2018-2019 Volkl Kendo

Jonathan Ellsworth reviews the Volkl Kendo for Blister Gear Review
Volkl Kendo

Ski: 2018-2019 Volkl Kendo, 177cm

Available Lengths: 163, 170, 177, 184cm

Actual Tip-to-Tail Length (straight tape pull): 177.8cm

Stated Dimensions (mm): 127-90-110

Blister’s Measured Dimensions (mm): 126.5-89.5-109

Blister’s Measured Weight per Ski: 1920 & 1940 grams

Stated Sidecut Radius (177cm): 20.8 meters

Core Construction: Poplar + Ash Underfoot + Titanal (2 Layers) + Fiberglass Laminate

Tip / Tail Splay (ski decambered): 60mm / 16mm

Tip / Tail Rocker Line (ski decambered): ~33cm / ~21.5cm

Traditional Camber Underfoot: 4-5 mm

Factory Recommended Line: ~10.7cm from center / ~87.2cm from tail

Mount Location: Recommended Line

Boots / Bindings: Lange RX 130 LV / Marker Jester (DIN 11)

Test Locations: Craigieburn Valley Ski Area & Porters Ski Area, Canterbury, NZ

Days Skied: 3

[Note: Our review was conducted on the 15/16 Kendo, which was not changed for 16/17, 17/18, or 18/19, apart from graphics.]

For 15/16, Volkl gives us a new Kendo:

“A brand new Kendo debuts for 15/16, with a wider waist, early taper in the tip, and the addition of tip and tail rocker. These new design elements allow the Kendo to be more playful in soft snow, while maintaining the edge grip, stability, and frontside performance that have made it so popular.”

Volkl classifies the Kendo as a ski for advanced and expert skiers. They also say that it is designed for “50% groomed, 50% powder.”

That’s very interesting: groomers and powder. No talk of moguls, or variable snow, or difficult off-piste conditions. Their emphasis (to the exclusion of everything else) is on Groomers and Pow. I actually love it when companies exhibit this sort of specificity, rather than just write, “This ski kills it everywhere, in all conditions, all the time.” But how accurate is this characterization of the Kendo?

Two of us put a combined six days on the Kendo down in New Zealand, so we’ll speak to the Kendo’s groomer and pow performance, but we’ll throw in a variety of off-piste conditions, too, just to try to give you a broader sense of the Kendo’s strengths and weaknesses.

We’ll also talk about how similar or different the performance of this new Kendo is compared to the previous one—but with one caveat.

Jonathan Ellsworth reviews the Volk Kendo for Blister Gear Review.
Jonathan Ellsworth on the Volkl Kendo, Craigieburn Valley Ski Area, NZ.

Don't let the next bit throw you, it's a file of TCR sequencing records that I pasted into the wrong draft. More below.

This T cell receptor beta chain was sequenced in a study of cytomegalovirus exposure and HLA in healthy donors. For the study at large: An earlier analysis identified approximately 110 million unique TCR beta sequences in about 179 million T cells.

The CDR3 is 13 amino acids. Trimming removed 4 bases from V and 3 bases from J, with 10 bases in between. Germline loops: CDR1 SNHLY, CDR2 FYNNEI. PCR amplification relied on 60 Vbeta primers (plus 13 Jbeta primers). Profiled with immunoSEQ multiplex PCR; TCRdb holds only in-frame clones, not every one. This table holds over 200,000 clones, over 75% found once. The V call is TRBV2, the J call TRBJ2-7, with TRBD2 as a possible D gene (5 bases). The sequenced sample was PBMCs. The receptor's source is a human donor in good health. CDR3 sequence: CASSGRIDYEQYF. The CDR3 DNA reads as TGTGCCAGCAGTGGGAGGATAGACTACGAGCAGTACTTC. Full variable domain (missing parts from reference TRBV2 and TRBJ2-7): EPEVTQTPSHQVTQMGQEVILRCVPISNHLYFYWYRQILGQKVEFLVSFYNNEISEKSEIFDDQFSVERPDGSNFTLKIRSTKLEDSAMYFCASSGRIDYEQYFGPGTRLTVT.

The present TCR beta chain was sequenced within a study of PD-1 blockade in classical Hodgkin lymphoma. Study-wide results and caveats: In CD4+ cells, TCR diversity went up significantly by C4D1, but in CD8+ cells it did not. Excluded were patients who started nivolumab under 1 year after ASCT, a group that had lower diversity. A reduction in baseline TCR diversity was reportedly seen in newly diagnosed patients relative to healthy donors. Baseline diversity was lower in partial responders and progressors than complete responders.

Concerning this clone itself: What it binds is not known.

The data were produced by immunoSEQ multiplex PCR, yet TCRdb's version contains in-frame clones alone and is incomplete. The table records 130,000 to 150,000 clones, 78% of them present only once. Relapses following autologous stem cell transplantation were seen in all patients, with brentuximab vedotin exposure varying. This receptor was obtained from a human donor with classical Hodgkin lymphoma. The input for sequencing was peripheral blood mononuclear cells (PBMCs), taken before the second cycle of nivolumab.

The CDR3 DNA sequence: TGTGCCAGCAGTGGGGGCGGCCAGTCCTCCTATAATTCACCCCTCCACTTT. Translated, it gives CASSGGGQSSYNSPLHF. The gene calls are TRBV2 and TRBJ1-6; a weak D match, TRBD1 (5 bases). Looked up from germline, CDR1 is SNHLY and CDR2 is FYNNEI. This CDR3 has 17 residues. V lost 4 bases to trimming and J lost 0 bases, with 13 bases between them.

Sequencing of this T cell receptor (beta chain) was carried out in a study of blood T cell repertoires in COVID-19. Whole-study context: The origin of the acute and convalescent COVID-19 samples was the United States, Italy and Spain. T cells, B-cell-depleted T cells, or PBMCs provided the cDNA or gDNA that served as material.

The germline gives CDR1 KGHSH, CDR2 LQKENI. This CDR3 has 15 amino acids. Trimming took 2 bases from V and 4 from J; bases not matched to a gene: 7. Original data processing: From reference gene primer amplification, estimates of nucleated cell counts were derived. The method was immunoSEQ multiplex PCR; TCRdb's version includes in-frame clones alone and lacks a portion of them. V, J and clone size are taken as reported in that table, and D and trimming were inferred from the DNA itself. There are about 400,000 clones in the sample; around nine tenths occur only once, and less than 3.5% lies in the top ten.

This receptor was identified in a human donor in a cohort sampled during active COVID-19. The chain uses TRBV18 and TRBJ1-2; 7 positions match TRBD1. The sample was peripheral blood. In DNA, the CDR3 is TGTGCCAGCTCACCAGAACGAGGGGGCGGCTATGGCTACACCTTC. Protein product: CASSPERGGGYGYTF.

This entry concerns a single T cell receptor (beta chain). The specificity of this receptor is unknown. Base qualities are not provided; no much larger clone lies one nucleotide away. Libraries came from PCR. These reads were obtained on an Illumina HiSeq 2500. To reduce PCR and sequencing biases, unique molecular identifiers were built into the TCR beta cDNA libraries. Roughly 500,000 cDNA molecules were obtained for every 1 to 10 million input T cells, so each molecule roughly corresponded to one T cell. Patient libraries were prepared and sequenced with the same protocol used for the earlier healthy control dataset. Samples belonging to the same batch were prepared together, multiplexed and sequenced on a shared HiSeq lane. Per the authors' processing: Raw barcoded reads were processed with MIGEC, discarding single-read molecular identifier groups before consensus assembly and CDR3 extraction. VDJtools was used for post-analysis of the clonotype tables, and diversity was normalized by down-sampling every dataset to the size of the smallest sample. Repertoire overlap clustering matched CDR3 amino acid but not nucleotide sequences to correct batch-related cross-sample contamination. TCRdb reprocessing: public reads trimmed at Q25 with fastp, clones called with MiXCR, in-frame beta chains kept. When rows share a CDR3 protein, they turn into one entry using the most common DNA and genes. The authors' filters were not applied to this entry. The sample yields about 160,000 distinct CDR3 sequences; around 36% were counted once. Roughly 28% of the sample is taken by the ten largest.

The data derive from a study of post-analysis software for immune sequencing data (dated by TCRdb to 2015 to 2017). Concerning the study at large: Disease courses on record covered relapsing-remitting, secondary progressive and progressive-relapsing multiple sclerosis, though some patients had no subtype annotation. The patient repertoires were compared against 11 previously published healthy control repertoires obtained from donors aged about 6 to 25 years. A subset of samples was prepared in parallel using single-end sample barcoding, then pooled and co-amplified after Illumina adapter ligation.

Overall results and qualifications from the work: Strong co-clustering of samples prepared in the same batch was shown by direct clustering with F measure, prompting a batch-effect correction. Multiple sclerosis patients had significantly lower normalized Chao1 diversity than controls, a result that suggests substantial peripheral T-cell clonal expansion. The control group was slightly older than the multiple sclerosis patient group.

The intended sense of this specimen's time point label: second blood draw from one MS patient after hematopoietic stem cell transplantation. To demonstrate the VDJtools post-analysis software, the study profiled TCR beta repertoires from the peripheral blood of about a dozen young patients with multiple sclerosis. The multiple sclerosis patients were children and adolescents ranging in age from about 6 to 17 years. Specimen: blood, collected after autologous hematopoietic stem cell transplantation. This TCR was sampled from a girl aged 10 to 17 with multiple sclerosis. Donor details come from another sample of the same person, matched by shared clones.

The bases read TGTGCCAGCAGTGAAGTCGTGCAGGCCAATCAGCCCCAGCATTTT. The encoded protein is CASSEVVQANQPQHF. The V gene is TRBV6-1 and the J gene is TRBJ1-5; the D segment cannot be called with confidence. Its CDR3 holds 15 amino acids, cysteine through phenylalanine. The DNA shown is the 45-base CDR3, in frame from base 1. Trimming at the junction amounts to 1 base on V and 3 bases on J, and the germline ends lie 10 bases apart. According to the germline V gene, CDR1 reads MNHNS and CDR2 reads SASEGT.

The Caveat

Previously, I had only skied the 13/14 – 14/15 Kendo, and only in a 184cm length. We were supposed to take a new 184cm Kendo with us down to New Zealand, but instead, a 177cm Kendo arrived instead, just before we left.

The good news is that more skiers will purchase the 177cm Kendo than the 184cm, so this review may be even more relevant to a greater number of people. But the bad news is that my comparisons will not be exactly apples-to-apples.

So with that caveat, I’ll go ahead and reveal the spoiler: my take on the 15/16, 177cm Kendo lines up quite closely with my take on the 13/14 – 14/15 Kendo—the 184cm model. I’ve written about there being a pretty significant difference between the 187cm Blizzard Brahma and the 180cm Brahma, or the 184cm Mantra vs. the 177 Mantra. But I did not notice a big difference between the 15/16 177cm Kendo and the 13/14 184cm Kendo.

When resorts open in November, I’ll get on the 15/16 Kendo in a 184 and provide an update.

But anyway, back to the new 177…


The rocker profile of the Kendo is a thing of beauty. It has a rocker line that’s about 33 centimeters deep when the ski is decambered, with an incredibly subtle amount of splay that grows increasingly wider up through the tips. This is one of my favorite things about a number of the skis that Volkl is building: they throw a relatively deep tip or tail rocker line on a ski, then go super subtle on the splay til you get very close to the tip or tail. It’s a beautiful design that still allows these skis to carve extremely well, and you don’t end up with an excessive (aka, “dumb”) amount of tip rocker / tip splay.

So yes, Volkl can tout the Kendo’s new tail rocker, but it is minimal. And the previous versions of the Kendo had tip rocker, so that isn’t new.

As for the “wider width,” well the previous Kendo had a stated width of 89mm. We measured the 15/16 Kendo at 89.5, and the tip at 126.5. So going off the stated specs of the 14/15 Kendo, the new Kendo got half a millimeter wider in the tip and waist.

Volkl also touts the Kendo’s new tapered tips, and there is a bit of noticeable taper. But thankfully, that taper is quite minimal. I tend to think that pin tails are the most overrated design element in skis, and that tip taper is the 2nd most overrated element. And the skinnier the ski gets, the less relevant tip taper is (the skinnier the ski, the less need there is to quicken the ski up), and one can go overboard quickly with taper.